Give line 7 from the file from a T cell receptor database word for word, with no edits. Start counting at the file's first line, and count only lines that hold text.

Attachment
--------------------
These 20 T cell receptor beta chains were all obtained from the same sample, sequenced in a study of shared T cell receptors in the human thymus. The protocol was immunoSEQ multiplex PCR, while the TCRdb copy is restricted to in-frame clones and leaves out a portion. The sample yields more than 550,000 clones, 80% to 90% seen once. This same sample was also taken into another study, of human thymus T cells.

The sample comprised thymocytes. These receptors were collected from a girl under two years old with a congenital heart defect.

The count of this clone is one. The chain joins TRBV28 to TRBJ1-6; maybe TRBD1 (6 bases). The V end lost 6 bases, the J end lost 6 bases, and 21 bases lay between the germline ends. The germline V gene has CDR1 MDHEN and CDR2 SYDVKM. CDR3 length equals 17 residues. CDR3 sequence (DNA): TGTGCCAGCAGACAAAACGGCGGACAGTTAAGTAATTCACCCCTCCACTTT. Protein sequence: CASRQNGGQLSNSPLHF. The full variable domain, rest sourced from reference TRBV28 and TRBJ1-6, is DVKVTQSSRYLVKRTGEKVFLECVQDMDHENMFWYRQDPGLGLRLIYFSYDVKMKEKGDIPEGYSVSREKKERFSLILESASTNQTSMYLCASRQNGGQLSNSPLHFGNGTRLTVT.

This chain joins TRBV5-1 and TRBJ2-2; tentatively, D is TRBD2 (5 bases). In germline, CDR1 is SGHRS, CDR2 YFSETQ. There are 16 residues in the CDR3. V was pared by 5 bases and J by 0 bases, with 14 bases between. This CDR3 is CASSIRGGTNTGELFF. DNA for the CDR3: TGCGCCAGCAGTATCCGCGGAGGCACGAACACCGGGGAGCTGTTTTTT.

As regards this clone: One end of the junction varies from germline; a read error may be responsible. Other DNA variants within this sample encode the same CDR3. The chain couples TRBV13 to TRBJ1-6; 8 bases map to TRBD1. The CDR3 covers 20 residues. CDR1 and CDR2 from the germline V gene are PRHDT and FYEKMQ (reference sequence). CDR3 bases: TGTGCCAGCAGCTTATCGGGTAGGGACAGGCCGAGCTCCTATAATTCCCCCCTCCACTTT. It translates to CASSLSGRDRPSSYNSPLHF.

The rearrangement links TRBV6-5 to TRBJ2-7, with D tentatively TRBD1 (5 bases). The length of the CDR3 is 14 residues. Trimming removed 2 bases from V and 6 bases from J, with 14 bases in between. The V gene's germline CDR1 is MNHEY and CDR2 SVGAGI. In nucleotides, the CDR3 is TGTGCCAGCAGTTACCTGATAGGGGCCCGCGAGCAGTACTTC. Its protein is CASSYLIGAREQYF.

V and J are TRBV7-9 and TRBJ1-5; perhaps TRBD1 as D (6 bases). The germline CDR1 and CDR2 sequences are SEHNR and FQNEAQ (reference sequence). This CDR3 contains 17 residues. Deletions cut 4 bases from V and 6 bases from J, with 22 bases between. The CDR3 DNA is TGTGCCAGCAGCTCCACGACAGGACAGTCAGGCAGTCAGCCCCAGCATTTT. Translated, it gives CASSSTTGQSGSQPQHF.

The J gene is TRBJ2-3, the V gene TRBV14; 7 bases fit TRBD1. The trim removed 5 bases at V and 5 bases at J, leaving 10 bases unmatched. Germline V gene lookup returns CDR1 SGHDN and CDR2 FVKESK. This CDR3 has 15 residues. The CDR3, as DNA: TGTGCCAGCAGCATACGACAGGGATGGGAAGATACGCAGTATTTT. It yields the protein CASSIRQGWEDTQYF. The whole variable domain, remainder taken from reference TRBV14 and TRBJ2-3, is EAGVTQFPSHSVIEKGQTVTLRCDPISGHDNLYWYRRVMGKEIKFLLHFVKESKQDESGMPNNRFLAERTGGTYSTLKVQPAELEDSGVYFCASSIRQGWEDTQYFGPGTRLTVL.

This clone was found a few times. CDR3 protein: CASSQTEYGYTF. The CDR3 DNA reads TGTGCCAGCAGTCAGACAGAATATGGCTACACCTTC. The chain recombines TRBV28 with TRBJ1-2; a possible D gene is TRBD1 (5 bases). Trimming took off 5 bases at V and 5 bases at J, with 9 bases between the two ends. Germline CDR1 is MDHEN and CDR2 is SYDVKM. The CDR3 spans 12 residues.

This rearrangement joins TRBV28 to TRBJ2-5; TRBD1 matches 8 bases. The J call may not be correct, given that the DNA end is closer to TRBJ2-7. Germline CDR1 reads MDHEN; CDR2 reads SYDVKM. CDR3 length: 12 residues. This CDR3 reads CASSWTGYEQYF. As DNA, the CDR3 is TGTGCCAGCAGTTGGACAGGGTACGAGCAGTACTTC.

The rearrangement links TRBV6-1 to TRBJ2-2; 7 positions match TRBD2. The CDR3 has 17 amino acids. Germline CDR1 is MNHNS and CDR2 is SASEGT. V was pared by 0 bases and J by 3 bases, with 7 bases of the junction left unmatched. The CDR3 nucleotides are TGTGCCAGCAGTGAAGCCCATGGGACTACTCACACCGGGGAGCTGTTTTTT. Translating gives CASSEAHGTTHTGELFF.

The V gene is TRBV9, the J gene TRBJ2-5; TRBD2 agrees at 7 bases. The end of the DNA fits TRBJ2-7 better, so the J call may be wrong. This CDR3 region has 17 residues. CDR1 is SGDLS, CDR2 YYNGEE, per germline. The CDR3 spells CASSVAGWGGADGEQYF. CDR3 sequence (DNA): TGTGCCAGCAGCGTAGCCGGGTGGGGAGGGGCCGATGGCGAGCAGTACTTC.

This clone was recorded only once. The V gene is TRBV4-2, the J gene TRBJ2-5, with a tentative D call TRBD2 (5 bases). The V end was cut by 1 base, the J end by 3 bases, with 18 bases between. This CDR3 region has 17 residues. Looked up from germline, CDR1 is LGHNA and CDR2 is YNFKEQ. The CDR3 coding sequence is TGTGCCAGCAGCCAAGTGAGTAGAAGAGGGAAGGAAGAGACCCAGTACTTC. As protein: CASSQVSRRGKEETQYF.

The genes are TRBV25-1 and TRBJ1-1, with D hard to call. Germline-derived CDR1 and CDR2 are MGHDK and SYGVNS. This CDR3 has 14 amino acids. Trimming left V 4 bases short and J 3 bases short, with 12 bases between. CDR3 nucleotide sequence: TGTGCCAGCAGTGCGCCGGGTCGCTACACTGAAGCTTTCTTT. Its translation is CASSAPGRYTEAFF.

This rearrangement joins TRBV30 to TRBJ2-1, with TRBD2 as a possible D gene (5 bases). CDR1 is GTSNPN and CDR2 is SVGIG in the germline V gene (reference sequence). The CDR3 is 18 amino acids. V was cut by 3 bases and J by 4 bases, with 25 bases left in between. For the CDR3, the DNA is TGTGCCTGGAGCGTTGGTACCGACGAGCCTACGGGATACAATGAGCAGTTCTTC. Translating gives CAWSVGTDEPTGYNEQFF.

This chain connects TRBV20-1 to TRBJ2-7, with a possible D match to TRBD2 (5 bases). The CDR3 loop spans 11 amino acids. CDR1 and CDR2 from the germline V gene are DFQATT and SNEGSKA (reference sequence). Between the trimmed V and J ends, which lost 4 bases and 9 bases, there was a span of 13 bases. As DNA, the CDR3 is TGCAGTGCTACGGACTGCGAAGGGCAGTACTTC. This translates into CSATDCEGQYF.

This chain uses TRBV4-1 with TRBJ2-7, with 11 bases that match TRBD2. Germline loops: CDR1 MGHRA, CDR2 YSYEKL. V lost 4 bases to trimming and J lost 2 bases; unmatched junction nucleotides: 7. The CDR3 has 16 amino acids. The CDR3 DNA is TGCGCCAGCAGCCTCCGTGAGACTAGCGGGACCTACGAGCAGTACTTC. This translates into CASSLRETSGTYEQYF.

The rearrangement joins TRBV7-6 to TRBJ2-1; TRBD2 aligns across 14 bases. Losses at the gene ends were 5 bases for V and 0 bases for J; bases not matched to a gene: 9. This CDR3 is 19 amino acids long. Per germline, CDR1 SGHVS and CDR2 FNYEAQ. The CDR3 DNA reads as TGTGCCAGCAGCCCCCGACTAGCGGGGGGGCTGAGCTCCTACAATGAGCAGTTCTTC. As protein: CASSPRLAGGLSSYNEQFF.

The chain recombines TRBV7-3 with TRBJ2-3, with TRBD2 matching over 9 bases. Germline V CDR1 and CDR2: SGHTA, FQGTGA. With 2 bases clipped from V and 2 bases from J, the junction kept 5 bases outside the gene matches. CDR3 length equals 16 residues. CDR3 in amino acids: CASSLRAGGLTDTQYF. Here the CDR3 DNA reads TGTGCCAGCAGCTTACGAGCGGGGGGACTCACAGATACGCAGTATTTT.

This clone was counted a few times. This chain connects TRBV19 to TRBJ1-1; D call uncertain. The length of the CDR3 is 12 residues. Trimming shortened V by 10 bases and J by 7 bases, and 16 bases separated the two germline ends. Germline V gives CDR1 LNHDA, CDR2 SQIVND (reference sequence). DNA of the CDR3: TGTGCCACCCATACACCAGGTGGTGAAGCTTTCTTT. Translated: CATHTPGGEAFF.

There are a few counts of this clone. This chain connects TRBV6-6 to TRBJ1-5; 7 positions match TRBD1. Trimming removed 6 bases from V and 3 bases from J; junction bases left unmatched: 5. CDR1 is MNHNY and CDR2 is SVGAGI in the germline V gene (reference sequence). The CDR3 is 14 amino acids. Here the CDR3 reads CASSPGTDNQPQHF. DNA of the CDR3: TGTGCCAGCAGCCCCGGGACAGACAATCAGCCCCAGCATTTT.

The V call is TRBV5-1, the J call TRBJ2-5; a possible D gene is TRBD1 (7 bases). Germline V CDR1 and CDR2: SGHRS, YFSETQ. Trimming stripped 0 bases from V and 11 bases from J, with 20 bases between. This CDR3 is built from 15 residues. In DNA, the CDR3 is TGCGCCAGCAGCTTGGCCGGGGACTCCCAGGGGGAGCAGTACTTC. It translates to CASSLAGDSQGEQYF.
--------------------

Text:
V and J are TRBV7-9 and TRBJ1-5; perhaps TRBD1 as D (6 bases). The germline CDR1 and CDR2 sequences are SEHNR and FQNEAQ (reference sequence). This CDR3 contains 17 residues. Deletions cut 4 bases from V and 6 bases from J, with 22 bases between. The CDR3 DNA is TGTGCCAGCAGCTCCACGACAGGACAGTCAGGCAGTCAGCCCCAGCATTTT. Translated, it gives CASSSTTGQSGSQPQHF.